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The Ramayana and Mahabharata, by Romesh C. Dutt, [1899], at



(Funeral Rites)

THE death of Duryodhan concludes the war, and it is followed by the lament of women and the funerals of the deceased warriors. The passages translated in this Book form Section x., portions of Sections xvi., xvii., and xxvi., and the whole of Section xxvii. of Book xi. of the original text.



Spake the ancient Dhrita-rashtra, father of a hundred sons,
Sonless now and sorrow-stricken, dark his ebbing life-tide runs:

"Gods fulfil my life's last wishes! Henchmen, yoke my royal car,
Dhrita-rashtra meets his princes in the silent field of war,

Speed unto the Queen Gandhari, to the dames of Kuru's house,
To each dear departed warrior wends his fair and faithful spouse!"

Queen Gandhari sorrow-laden with the ancient Pritha came,
And each weeping widowed princess and each wailing childless dame,

And they saw the hoary monarch, father of a perished race,
Fresh and loud awoke their sorrow, welling tears suffused their face,

Good Vidura ever gentle whispered comfort unto all,
Placed the dames within their chariots, left Hastina's palace hall!

Loud the wail of woe and sorrow rose from every Kuru house,
Children wept beside their mothers for each widowed royal spouse,

Veiléd dwellers of the palace, scarce the gods their face had seen,
Heedless now through mart and city sped each widowed childless queen,

From their royal brow and bosom gem and jewel cast aside,
Loose their robes and loose their tresses, quenched their haughty queenly pride!

So when falls the antlered monarch, struck by woe and sudden fear
Issuing from their snowy mountains listless stray the dappled deer,

So when smit by sudden panic, milk-white mares that scour the plain,
Wildly toss their flowing tresses, shake their soft and glossy mane!

Clinging to her weeping sister wept each dame in cureless pain,
For the lord the son or father in the deathful battle slain,

Wept and smote her throbbing bosom and in bitter anguish wailed,
Till her senses reeled in sorrow, till her woman's reason failed!

Veiléd queens and bashful maidens, erst they shunned the public eye,
Blush nor shame suffused their faces as they passed the city by,

Gentle-bosomed, kindly hearted, erst they wiped each other's tear,
Now by common sorrow laden knew no sister's words of cheer!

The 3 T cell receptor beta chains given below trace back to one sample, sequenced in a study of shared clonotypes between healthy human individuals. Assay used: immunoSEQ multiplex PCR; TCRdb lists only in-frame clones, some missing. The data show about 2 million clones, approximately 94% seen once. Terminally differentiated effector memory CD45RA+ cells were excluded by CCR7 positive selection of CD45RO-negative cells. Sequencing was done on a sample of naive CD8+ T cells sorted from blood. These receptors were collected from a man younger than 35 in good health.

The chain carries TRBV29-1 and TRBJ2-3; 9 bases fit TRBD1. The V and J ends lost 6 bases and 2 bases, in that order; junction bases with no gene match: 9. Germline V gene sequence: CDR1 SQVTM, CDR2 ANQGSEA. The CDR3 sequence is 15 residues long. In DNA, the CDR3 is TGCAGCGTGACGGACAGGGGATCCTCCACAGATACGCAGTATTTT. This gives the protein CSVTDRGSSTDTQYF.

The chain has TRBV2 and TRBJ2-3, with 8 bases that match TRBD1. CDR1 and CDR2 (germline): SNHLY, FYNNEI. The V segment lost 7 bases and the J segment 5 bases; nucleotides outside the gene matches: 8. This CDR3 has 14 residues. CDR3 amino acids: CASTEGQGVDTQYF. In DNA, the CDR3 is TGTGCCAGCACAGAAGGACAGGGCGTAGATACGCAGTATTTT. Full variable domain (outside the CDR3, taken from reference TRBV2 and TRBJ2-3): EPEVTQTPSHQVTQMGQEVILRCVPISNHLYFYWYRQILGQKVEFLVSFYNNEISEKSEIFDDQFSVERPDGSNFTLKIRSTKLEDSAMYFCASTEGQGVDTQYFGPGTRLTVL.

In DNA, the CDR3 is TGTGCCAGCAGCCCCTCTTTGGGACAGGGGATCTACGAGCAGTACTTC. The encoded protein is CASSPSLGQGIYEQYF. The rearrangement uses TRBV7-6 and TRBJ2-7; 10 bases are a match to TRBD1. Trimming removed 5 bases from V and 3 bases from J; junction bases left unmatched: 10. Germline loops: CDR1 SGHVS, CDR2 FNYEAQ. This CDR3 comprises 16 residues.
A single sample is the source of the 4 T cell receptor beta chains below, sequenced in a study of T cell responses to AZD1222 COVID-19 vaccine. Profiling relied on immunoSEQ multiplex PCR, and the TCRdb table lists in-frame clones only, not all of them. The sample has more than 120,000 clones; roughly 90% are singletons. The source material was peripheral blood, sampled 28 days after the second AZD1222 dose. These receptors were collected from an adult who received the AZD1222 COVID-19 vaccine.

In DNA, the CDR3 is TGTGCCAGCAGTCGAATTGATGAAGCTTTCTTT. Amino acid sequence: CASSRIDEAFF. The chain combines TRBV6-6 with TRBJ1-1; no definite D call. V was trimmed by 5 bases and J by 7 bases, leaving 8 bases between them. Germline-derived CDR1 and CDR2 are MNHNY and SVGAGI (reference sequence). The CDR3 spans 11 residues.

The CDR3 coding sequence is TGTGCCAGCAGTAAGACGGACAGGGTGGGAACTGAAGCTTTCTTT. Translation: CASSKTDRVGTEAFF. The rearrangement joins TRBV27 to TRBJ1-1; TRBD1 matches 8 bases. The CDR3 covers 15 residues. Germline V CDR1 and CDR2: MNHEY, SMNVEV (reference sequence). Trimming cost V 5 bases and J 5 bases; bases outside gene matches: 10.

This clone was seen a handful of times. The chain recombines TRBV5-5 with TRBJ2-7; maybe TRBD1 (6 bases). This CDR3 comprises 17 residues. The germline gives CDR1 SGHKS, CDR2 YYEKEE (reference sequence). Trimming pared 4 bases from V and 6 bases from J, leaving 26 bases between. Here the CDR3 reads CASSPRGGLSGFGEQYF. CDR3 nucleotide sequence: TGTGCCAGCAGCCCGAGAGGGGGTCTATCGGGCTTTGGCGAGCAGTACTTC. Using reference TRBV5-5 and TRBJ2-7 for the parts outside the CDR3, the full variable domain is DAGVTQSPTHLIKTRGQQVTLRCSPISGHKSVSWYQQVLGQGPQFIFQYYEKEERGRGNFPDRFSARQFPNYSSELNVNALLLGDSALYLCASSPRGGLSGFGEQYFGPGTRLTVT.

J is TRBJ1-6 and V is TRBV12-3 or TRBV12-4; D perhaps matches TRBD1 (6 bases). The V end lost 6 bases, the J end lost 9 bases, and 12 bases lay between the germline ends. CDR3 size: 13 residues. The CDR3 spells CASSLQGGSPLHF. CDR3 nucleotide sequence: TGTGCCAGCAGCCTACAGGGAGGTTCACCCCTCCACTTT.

With this troop of wailing women, deep in woe, disconsolate,
Slow the monarch of the Kurus passed Hastina's outer gate,

Men from stall and loom and anvil, men of every guild and trade,
Left the city with the monarch, through the open country strayed,

And a universal sorrow filled the air and answering sky,
As when ends the mortal's Yuga and the end of world is nigh!



Stainless Queen and stainless woman, ever righteous ever good,
Stately in her mighty sorrow on the field Gandhari stood!

Strewn with skulls and clotted tresses, darkened by the stream of gore,
With the limbs of countless warriors is the red field covered o'er,

Elephants and steeds of battle, car-borne chiefs untimely slain,
Headless trunks and heads dissevered fill the red and ghastly plain,

And the long-drawn howl of jackals o'er the scene of carnage rings,
And the vulture and the raven flap their dark and loathsome wings,

Feasting on the blood of warriors foul Pisachas fill the air,
Viewless forms of hungry Rakshas limb from limb the corpses tear!

Through this scene of death and carnage was the ancient monarch led,
Kuru dames with faltering footsteps stepped amidst the countless dead,

And a piercing wail of anguish burst upon the echoing plain,
As they saw their sons or fathers, brothers, lords, amidst the slain,

As they saw the wolves of jungle feed upon the destined prey,
Darksome wanderers of the midnight prowling in the light of day!

Shriek of pain and wail of anguish o'er the ghastly field resound,
And their feeble footsteps falter and they sink upon the ground,

Sense and life desert the mourners as they faint in common grief,
Death-like swoon succeeding sorrow yields a moment's short relief!

Then a mighty sigh of anguish from Gandhari's bosom broke,
Gazing on her anguished daughters unto Krishna thus she spoke:

"Mark my unconsoléd daughters, widowed queens of Kuru's house,
Wailing for their dear departed, like the osprey for her spouse!

How each cold and fading feature wakes in them a woman's love,
How amidst the lifeless warriors still with restless steps they rove,

Mothers hug their slaughtered children all unconscious in their sleep,
Widows bend upon their husbands and in ceaseless sorrow weep,

Mighty Bhishma, hath he fallen, quenched is archer Karna's pride,
Doth the monarch of Panchala sleep by foeman Drona's side?

Shining mail and costly jewels, royal bangles strew the plain,
Golden garlands rich and burnished deck the chiefs untimely slain,

Lances hurled by stalwart fighters, clubs of mighty wrestlers killed
Swords and bows of ample measure, quivers still with arrows filled!

Mark the unforgotten heroes, jungle prowlers 'mid them stray,
On their brow and mailéd bosoms heedless perch the birds of prey,

Mark they great unconquered heroes famed on earth from west to east,
Kankas perch upon their foreheads, hungry wolves upon them feast!